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The performance and stability of a system ultimately depends on how well you use the resources of the underlying operating system. This course focuses on the interface between applications and the Linux kernel and the POSIX specification in particular. Attendees will learn about multi-threaded programming, memory management, signals and interprocess communication, including IPC using local sockets.
It is intended for engineers working on embedded Linux devices, and hence there is an emphasis throughout on robust design, efficient use of resources and real-time behaviour. All lab exercises are cross-compiled and tested on a typical embedded development board. Attendees will learn how to set up the Eclipse IDE for cross development, remote debugging and remote target management.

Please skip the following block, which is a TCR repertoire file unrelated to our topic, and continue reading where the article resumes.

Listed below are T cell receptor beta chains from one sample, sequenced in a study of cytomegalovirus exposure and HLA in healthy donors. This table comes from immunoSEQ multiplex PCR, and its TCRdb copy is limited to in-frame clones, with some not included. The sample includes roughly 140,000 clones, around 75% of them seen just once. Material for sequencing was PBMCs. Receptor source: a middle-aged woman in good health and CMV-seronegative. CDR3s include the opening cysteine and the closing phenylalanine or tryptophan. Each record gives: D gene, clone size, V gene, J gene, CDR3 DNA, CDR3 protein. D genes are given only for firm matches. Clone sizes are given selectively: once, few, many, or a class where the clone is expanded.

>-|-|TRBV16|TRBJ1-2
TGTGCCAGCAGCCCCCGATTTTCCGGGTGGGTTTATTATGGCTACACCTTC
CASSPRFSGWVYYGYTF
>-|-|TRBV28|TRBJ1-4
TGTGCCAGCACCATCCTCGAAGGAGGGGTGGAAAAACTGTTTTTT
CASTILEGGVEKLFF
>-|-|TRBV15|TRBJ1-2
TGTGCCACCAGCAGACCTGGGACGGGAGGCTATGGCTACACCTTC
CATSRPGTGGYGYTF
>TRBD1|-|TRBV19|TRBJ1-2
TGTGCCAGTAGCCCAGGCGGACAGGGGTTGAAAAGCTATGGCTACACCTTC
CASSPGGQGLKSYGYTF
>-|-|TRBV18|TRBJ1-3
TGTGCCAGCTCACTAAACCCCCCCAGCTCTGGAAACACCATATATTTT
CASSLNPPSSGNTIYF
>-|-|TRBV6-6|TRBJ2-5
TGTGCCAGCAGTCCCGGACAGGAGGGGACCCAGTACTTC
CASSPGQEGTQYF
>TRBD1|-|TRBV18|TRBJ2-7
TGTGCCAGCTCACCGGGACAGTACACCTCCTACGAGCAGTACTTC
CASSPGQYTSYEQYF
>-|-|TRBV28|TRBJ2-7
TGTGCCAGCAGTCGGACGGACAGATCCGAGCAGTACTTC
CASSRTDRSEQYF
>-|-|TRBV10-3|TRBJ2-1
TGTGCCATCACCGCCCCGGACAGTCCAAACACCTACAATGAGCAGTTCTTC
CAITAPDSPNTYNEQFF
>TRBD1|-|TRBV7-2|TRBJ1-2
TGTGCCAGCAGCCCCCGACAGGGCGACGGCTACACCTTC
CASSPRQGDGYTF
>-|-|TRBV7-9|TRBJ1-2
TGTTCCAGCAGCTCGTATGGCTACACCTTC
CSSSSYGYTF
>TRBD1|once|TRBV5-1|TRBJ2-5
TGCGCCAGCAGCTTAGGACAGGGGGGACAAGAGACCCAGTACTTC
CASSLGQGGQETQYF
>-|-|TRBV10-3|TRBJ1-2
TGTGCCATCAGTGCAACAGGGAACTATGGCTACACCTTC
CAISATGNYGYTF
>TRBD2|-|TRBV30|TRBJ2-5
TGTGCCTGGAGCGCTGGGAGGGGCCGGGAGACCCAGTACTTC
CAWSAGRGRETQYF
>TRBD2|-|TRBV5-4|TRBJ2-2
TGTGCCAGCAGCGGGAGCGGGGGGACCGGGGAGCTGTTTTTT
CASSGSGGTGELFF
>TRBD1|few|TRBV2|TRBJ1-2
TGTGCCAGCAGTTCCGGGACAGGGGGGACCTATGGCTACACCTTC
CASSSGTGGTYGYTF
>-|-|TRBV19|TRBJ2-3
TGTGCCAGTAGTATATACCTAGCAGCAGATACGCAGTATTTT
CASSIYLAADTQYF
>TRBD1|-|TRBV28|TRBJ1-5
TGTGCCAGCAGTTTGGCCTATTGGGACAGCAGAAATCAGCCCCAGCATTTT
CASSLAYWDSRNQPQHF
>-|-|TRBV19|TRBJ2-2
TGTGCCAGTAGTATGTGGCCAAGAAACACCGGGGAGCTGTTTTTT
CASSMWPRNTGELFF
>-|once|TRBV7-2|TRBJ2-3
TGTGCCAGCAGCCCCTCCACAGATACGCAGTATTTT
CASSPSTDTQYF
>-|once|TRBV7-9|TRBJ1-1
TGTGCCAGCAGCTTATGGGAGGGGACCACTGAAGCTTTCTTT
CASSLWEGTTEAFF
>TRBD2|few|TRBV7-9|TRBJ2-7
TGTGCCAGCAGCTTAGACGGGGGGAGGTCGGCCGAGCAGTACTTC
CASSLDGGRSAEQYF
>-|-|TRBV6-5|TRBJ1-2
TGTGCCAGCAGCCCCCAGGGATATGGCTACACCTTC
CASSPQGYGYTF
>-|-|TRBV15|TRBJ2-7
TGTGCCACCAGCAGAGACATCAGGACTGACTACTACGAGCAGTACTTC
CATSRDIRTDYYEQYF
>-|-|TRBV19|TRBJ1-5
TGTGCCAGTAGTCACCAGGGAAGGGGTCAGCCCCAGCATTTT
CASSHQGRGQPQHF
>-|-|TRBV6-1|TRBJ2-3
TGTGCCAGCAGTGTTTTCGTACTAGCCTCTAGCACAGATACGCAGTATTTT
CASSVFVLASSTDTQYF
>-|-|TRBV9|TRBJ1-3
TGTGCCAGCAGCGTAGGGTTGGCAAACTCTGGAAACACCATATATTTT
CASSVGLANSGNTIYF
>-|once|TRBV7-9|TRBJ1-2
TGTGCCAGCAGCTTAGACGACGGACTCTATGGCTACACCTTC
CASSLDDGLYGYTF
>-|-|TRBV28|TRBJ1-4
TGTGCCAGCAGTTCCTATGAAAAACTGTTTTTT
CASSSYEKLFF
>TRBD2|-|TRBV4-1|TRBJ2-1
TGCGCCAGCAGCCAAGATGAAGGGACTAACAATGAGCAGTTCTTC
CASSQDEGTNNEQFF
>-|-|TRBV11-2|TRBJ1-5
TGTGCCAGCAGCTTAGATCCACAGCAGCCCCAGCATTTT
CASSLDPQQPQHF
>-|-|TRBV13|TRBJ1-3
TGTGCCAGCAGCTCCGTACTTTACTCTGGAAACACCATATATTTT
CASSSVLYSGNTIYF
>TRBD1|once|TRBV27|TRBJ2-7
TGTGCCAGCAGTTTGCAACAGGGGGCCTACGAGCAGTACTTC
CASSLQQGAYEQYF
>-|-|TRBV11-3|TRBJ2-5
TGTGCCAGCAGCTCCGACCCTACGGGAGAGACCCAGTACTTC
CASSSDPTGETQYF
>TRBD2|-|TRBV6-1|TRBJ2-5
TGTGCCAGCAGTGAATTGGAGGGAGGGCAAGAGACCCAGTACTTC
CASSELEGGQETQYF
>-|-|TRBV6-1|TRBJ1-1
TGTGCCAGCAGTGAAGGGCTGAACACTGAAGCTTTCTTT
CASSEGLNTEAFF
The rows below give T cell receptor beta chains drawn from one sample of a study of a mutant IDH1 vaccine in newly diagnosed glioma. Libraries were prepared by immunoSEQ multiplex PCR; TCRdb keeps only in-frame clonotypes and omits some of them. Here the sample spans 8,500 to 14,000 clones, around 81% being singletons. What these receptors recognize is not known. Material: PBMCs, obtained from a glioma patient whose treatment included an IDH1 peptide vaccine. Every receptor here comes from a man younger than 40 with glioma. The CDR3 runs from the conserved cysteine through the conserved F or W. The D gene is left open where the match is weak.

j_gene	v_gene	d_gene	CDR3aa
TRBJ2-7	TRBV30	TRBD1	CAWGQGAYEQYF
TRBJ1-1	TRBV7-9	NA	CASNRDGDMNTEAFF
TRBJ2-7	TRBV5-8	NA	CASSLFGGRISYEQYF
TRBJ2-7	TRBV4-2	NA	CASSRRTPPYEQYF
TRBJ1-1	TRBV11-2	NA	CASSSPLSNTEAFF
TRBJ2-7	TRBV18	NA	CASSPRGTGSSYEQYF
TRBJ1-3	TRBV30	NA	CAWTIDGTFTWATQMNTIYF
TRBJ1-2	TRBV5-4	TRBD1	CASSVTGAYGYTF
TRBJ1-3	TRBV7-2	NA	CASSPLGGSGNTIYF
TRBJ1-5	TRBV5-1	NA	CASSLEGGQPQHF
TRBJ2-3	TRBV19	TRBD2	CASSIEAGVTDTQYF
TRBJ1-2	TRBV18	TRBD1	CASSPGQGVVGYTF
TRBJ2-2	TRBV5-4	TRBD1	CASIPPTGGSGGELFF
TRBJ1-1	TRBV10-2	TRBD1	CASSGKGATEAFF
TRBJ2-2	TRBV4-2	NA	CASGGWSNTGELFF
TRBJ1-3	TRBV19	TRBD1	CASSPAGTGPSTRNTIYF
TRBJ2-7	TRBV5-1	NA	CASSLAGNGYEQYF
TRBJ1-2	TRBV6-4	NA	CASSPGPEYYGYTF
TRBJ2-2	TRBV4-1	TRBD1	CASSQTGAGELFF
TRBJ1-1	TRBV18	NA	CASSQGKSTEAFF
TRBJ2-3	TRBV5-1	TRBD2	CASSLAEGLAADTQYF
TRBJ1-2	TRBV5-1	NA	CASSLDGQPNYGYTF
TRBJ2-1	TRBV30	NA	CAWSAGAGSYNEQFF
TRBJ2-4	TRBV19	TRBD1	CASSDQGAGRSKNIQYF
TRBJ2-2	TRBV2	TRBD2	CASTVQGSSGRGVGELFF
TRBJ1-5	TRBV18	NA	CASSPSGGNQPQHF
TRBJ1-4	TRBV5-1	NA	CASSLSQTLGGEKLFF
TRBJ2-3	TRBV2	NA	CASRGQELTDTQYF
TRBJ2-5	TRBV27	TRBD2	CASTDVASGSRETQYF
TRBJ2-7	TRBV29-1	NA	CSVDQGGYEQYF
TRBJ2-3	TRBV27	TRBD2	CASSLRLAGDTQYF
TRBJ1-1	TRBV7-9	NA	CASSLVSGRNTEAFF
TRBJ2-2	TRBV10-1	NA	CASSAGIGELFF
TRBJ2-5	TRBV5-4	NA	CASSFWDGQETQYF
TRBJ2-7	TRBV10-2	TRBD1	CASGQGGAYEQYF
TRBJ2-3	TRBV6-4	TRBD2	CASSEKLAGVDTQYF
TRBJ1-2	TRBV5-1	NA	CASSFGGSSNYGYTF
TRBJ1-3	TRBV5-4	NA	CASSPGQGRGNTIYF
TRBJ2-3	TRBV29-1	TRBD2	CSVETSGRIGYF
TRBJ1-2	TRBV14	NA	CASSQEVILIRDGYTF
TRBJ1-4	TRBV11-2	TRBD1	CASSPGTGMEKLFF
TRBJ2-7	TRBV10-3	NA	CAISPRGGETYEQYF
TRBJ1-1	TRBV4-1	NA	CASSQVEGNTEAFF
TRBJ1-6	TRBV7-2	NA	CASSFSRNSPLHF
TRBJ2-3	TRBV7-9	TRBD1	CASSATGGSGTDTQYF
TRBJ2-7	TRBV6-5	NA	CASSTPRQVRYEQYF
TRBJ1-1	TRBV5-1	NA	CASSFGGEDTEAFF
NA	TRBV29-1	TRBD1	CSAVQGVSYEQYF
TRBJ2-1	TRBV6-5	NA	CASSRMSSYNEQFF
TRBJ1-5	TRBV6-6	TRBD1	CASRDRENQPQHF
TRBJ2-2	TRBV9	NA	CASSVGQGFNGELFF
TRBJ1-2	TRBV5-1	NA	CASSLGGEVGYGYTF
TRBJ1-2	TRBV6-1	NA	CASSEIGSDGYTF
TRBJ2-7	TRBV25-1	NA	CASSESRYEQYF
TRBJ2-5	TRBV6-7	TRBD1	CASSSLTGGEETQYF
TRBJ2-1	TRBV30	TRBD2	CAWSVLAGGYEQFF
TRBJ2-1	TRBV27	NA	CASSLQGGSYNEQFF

A good understanding of the C language and familiarity with Linux development and command-line tools.
Who Should Attend:
Software engineers and system architects.
Printed copies of the presentations and lab notes plus electronic copies of the cross development tools, sample code and worked solutions for the labs.
An essential part of the training are the lab sessions, which take approximately 50% of the time. We normally work in pairs using a modern development board such as the Beaglebone. Each group will also need a laptop or desktop to run the system development tools. We will provide a bootable USB memory stick with an appropriate version of Linux and cross tool-chain so there is no need to install Linux beforehand.